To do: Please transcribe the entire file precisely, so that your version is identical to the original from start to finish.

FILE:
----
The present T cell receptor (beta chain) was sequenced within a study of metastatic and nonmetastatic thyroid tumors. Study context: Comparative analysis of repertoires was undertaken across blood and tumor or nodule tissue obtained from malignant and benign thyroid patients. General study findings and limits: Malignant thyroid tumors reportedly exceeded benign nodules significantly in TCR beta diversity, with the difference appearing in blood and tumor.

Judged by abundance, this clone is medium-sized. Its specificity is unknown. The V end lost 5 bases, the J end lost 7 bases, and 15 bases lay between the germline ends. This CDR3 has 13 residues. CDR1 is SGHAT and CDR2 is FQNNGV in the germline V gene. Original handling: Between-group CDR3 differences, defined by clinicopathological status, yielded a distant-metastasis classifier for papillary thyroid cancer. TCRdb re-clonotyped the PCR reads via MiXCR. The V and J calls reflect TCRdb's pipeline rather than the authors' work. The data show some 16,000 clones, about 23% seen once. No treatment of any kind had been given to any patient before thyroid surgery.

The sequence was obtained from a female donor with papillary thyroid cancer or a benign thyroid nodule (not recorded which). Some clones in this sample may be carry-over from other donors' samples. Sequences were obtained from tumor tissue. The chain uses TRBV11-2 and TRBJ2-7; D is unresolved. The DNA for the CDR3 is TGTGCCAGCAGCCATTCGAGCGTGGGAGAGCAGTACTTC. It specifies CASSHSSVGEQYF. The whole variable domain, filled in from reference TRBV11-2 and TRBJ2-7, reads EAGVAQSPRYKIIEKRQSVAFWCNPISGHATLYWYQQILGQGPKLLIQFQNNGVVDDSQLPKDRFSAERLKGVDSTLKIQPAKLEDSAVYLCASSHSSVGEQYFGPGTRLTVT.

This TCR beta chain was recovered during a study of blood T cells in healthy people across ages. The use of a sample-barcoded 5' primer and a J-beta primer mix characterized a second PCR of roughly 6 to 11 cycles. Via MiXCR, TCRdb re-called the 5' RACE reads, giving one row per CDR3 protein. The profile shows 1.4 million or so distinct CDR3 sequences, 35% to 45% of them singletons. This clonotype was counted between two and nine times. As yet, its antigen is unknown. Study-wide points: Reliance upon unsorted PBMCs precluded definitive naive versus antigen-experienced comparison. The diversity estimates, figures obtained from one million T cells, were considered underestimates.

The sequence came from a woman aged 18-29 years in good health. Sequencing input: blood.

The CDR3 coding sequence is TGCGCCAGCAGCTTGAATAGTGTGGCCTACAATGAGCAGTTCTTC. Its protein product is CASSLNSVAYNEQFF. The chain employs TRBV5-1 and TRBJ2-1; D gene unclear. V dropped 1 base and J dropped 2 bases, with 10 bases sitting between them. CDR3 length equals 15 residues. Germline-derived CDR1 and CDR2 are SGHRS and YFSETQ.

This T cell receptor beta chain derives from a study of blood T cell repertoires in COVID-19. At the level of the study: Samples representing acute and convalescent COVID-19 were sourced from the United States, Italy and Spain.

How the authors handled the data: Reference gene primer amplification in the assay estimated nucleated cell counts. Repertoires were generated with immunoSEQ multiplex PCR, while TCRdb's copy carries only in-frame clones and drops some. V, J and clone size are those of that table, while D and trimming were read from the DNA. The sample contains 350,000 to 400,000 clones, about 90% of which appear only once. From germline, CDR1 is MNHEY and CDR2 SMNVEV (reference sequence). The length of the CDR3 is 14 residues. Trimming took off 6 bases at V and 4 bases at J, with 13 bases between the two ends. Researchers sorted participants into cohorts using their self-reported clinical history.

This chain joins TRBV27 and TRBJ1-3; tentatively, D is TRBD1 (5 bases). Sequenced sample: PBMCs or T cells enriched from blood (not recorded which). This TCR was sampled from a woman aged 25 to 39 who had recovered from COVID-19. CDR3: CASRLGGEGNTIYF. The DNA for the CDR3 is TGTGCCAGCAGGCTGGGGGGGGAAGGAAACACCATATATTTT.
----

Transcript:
The present T cell receptor (beta chain) was sequenced within a study of metastatic and nonmetastatic thyroid tumors. Study context: Comparative analysis of repertoires was undertaken across blood and tumor or nodule tissue obtained from malignant and benign thyroid patients. General study findings and limits: Malignant thyroid tumors reportedly exceeded benign nodules significantly in TCR beta diversity, with the difference appearing in blood and tumor.

Judged by abundance, this clone is medium-sized. Its specificity is unknown. The V end lost 5 bases, the J end lost 7 bases, and 15 bases lay between the germline ends. This CDR3 has 13 residues. CDR1 is SGHAT and CDR2 is FQNNGV in the germline V gene. Original handling: Between-group CDR3 differences, defined by clinicopathological status, yielded a distant-metastasis classifier for papillary thyroid cancer. TCRdb re-clonotyped the PCR reads via MiXCR. The V and J calls reflect TCRdb's pipeline rather than the authors' work. The data show some 16,000 clones, about 23% seen once. No treatment of any kind had been given to any patient before thyroid surgery.

The sequence was obtained from a female donor with papillary thyroid cancer or a benign thyroid nodule (not recorded which). Some clones in this sample may be carry-over from other donors' samples. Sequences were obtained from tumor tissue. The chain uses TRBV11-2 and TRBJ2-7; D is unresolved. The DNA for the CDR3 is TGTGCCAGCAGCCATTCGAGCGTGGGAGAGCAGTACTTC. It specifies CASSHSSVGEQYF. The whole variable domain, filled in from reference TRBV11-2 and TRBJ2-7, reads EAGVAQSPRYKIIEKRQSVAFWCNPISGHATLYWYQQILGQGPKLLIQFQNNGVVDDSQLPKDRFSAERLKGVDSTLKIQPAKLEDSAVYLCASSHSSVGEQYFGPGTRLTVT.

This TCR beta chain was recovered during a study of blood T cells in healthy people across ages. The use of a sample-barcoded 5' primer and a J-beta primer mix characterized a second PCR of roughly 6 to 11 cycles. Via MiXCR, TCRdb re-called the 5' RACE reads, giving one row per CDR3 protein. The profile shows 1.4 million or so distinct CDR3 sequences, 35% to 45% of them singletons. This clonotype was counted between two and nine times. As yet, its antigen is unknown. Study-wide points: Reliance upon unsorted PBMCs precluded definitive naive versus antigen-experienced comparison. The diversity estimates, figures obtained from one million T cells, were considered underestimates.

The sequence came from a woman aged 18-29 years in good health. Sequencing input: blood.

The CDR3 coding sequence is TGCGCCAGCAGCTTGAATAGTGTGGCCTACAATGAGCAGTTCTTC. Its protein product is CASSLNSVAYNEQFF. The chain employs TRBV5-1 and TRBJ2-1; D gene unclear. V dropped 1 base and J dropped 2 bases, with 10 bases sitting between them. CDR3 length equals 15 residues. Germline-derived CDR1 and CDR2 are SGHRS and YFSETQ.

This T cell receptor beta chain derives from a study of blood T cell repertoires in COVID-19. At the level of the study: Samples representing acute and convalescent COVID-19 were sourced from the United States, Italy and Spain.

How the authors handled the data: Reference gene primer amplification in the assay estimated nucleated cell counts. Repertoires were generated with immunoSEQ multiplex PCR, while TCRdb's copy carries only in-frame clones and drops some. V, J and clone size are those of that table, while D and trimming were read from the DNA. The sample contains 350,000 to 400,000 clones, about 90% of which appear only once. From germline, CDR1 is MNHEY and CDR2 SMNVEV (reference sequence). The length of the CDR3 is 14 residues. Trimming took off 6 bases at V and 4 bases at J, with 13 bases between the two ends. Researchers sorted participants into cohorts using their self-reported clinical history.

This chain joins TRBV27 and TRBJ1-3; tentatively, D is TRBD1 (5 bases). Sequenced sample: PBMCs or T cells enriched from blood (not recorded which). This TCR was sampled from a woman aged 25 to 39 who had recovered from COVID-19. CDR3: CASRLGGEGNTIYF. The DNA for the CDR3 is TGTGCCAGCAGGCTGGGGGGGGAAGGAAACACCATATATTTT.